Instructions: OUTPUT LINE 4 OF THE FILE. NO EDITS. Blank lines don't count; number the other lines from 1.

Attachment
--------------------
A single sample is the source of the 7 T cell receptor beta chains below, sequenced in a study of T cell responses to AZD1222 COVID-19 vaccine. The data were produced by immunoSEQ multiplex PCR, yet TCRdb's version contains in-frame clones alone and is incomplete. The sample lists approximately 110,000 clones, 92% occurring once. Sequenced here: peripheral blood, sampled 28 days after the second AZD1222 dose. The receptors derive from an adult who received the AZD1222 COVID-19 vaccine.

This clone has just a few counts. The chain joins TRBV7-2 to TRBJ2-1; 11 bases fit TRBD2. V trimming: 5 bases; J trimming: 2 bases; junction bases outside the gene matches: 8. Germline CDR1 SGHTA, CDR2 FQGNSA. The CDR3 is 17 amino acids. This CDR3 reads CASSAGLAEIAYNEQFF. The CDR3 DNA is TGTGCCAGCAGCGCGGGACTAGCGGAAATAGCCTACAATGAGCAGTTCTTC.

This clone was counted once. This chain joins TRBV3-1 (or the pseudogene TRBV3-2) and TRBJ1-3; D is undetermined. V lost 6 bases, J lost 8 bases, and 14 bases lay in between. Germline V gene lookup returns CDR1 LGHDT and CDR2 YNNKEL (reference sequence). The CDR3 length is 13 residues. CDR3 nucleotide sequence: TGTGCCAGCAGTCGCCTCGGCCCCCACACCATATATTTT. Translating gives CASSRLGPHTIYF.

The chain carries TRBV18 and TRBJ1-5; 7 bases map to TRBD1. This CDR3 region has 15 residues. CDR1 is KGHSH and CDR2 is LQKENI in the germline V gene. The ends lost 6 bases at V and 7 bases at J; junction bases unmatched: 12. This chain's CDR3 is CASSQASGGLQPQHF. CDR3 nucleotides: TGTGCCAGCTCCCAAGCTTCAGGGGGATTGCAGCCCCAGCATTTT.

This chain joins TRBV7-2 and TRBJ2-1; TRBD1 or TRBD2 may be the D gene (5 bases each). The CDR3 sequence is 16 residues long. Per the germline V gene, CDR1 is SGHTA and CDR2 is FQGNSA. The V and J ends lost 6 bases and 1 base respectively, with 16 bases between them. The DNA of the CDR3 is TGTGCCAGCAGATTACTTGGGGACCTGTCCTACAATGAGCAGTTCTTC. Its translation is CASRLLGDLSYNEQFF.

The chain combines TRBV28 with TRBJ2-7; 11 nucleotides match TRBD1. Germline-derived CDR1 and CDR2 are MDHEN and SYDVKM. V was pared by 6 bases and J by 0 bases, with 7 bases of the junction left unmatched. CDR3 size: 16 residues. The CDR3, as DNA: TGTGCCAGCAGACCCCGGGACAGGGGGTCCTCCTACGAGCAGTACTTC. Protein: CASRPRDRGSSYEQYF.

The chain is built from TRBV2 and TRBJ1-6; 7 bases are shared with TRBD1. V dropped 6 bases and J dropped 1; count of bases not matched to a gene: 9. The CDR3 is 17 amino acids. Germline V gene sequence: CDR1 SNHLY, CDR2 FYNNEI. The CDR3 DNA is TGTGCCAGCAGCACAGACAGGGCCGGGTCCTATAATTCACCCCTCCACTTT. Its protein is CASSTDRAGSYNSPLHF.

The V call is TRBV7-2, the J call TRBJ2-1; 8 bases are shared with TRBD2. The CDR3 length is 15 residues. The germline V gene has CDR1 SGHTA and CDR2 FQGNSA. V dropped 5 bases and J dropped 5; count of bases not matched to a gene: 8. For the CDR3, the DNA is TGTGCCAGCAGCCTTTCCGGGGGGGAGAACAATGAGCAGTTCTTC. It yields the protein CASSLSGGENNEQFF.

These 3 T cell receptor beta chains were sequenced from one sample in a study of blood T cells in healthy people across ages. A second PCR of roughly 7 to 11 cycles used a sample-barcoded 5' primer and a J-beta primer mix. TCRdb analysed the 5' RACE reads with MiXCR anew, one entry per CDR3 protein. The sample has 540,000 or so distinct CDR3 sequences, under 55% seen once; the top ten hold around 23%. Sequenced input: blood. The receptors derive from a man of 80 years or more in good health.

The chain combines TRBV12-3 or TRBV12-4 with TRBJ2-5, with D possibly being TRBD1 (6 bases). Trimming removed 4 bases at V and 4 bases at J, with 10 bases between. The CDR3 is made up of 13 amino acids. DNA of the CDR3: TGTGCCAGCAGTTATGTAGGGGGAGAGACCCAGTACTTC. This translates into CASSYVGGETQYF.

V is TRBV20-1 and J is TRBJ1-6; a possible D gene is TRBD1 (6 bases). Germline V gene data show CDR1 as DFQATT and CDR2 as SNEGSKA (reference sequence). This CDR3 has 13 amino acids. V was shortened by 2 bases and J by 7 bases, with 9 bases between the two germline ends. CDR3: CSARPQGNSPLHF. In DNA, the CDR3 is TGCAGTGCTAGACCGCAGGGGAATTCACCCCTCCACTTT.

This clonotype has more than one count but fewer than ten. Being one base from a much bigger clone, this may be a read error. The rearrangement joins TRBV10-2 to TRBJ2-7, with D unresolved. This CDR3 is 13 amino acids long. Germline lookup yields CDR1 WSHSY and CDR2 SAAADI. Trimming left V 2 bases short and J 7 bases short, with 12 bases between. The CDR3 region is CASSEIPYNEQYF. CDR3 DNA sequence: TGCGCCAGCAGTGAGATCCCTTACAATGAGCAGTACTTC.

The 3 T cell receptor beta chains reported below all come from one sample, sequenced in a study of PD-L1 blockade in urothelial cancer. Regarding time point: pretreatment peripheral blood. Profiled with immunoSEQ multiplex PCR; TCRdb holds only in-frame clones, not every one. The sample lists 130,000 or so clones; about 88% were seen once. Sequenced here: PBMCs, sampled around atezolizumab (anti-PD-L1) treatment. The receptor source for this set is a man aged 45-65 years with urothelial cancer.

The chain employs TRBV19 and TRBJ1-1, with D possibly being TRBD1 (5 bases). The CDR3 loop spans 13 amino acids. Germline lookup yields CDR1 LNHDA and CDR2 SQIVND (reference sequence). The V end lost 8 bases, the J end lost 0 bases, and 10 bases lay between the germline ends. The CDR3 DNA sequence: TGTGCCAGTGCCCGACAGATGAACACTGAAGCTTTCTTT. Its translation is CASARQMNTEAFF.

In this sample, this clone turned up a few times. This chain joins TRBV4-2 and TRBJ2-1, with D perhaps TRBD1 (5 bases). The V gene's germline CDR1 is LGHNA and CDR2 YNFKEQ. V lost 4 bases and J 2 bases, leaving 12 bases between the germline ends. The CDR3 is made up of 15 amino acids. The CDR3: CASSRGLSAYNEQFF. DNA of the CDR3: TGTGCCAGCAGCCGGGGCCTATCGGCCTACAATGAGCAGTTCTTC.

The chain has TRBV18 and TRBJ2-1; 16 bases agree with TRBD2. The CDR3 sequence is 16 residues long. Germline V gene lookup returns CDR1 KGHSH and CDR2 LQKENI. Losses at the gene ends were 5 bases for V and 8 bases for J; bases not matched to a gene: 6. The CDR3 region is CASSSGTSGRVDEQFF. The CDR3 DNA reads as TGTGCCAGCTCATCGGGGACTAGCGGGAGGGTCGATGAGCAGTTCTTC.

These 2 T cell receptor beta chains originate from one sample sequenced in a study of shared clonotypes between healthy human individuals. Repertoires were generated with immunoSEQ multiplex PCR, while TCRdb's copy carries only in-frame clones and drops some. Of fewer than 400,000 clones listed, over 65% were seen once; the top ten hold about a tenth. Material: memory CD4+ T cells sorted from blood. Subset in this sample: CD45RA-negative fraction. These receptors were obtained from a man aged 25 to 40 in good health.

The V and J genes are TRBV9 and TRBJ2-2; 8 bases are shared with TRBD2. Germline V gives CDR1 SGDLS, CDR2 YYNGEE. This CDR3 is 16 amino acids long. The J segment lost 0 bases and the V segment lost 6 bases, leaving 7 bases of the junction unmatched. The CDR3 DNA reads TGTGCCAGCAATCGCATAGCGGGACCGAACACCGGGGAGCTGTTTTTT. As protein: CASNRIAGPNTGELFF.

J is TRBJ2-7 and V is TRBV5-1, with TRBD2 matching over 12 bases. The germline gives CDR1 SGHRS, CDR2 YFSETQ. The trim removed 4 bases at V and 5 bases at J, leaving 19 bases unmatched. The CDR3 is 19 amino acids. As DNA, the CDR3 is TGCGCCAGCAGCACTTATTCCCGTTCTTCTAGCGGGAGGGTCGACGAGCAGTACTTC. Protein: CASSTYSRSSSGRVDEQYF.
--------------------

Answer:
The chain carries TRBV18 and TRBJ1-5; 7 bases map to TRBD1. This CDR3 region has 15 residues. CDR1 is KGHSH and CDR2 is LQKENI in the germline V gene. The ends lost 6 bases at V and 7 bases at J; junction bases unmatched: 12. This chain's CDR3 is CASSQASGGLQPQHF. CDR3 nucleotides: TGTGCCAGCTCCCAAGCTTCAGGGGGATTGCAGCCCCAGCATTTT.